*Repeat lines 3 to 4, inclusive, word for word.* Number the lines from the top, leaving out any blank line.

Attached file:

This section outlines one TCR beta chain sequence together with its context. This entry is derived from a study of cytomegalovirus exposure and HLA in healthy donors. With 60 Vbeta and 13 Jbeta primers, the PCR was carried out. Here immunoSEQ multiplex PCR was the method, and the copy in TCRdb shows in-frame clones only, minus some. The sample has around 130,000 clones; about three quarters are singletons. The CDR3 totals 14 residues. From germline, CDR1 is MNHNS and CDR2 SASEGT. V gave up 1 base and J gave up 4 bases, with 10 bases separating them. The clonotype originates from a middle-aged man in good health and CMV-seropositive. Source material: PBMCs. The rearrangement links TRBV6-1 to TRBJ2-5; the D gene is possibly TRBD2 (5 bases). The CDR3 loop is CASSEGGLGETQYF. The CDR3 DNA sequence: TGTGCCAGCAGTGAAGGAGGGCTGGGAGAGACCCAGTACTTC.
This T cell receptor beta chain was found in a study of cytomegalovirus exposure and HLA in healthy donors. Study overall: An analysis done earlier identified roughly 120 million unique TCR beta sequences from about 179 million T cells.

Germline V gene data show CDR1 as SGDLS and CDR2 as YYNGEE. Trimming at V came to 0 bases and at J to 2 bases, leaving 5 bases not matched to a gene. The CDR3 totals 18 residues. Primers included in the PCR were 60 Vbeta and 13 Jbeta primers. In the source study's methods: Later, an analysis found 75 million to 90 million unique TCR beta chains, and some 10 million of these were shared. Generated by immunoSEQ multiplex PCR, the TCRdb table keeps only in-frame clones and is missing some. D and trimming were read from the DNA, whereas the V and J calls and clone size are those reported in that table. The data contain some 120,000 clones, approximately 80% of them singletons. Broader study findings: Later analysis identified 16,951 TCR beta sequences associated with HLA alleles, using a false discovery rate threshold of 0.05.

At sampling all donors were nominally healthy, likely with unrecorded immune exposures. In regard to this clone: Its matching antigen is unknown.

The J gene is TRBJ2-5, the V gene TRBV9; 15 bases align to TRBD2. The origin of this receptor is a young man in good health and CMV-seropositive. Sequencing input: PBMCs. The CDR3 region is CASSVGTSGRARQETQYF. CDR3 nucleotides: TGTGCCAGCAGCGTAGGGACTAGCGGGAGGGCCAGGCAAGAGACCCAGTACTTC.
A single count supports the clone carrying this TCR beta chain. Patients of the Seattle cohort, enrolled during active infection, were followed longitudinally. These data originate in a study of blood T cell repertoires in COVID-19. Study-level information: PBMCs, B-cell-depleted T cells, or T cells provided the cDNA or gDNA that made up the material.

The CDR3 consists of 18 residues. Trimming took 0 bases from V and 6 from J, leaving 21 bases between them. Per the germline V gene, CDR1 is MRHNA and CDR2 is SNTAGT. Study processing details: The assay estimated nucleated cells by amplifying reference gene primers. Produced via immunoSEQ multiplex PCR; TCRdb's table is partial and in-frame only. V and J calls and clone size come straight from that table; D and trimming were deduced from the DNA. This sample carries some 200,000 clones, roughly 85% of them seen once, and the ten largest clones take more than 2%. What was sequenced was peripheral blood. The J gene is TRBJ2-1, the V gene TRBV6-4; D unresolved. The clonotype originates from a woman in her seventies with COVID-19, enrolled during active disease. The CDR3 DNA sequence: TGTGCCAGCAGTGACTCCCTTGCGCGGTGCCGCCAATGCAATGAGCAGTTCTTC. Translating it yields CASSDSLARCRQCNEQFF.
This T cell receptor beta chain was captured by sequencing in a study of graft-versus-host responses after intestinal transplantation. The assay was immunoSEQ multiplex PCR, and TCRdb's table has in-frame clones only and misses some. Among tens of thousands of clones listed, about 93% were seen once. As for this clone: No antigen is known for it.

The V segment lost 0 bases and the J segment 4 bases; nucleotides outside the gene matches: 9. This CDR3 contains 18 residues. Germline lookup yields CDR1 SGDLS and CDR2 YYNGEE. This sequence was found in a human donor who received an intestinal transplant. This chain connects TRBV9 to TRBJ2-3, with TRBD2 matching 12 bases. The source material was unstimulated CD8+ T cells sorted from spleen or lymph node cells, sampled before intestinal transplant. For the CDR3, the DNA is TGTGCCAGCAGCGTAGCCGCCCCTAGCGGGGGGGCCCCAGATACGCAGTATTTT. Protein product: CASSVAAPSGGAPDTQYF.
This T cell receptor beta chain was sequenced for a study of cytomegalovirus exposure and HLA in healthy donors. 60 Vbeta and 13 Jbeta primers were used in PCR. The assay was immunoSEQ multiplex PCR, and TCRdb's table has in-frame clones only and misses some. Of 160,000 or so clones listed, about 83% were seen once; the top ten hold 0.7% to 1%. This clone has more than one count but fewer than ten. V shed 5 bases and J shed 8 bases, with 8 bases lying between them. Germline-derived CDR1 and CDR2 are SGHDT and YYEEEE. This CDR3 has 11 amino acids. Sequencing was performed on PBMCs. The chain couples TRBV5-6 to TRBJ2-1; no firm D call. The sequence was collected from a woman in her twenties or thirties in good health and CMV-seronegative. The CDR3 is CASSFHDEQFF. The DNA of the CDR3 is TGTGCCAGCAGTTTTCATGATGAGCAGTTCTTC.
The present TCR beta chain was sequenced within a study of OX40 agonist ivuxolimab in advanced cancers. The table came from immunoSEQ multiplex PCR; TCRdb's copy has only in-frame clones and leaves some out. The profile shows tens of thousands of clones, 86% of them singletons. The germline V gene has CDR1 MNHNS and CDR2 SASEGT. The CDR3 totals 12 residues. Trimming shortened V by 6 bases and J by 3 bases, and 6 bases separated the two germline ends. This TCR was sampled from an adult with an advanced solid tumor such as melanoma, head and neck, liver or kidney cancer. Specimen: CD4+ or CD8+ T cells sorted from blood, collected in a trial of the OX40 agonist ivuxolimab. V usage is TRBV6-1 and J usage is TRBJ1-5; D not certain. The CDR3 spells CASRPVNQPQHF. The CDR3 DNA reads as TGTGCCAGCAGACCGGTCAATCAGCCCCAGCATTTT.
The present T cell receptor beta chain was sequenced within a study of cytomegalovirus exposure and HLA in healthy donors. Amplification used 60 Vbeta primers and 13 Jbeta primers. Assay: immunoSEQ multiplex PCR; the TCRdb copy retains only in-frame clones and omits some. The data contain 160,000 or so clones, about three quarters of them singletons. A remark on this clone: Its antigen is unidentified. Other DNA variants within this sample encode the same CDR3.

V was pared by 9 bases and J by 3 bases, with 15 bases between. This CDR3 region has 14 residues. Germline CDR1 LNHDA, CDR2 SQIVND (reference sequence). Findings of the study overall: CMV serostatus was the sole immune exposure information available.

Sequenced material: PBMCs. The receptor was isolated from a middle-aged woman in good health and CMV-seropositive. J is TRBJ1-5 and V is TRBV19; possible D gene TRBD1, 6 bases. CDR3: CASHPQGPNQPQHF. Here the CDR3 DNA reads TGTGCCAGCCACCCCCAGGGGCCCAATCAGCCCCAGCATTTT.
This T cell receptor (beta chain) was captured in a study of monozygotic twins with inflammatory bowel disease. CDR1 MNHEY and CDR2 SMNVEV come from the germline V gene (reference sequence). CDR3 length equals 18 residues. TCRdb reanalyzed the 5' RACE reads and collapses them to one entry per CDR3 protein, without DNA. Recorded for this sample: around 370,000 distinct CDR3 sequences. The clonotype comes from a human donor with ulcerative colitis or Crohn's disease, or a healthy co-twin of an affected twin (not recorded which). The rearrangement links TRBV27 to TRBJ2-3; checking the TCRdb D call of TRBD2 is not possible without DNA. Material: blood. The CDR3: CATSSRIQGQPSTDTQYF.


Germline V gene data show CDR1 as SGDLS and CDR2 as YYNGEE. Trimming at V came to 0 bases and at J to 2 bases, leaving 5 bases not matched to a gene. The CDR3 totals 18 residues. Primers included in the PCR were 60 Vbeta and 13 Jbeta primers. In the source study's methods: Later, an analysis found 75 million to 90 million unique TCR beta chains, and some 10 million of these were shared. Generated by immunoSEQ multiplex PCR, the TCRdb table keeps only in-frame clones and is missing some. D and trimming were read from the DNA, whereas the V and J calls and clone size are those reported in that table. The data contain some 120,000 clones, approximately 80% of them singletons. Broader study findings: Later analysis identified 16,951 TCR beta sequences associated with HLA alleles, using a false discovery rate threshold of 0.05.

At sampling all donors were nominally healthy, likely with unrecorded immune exposures. In regard to this clone: Its matching antigen is unknown.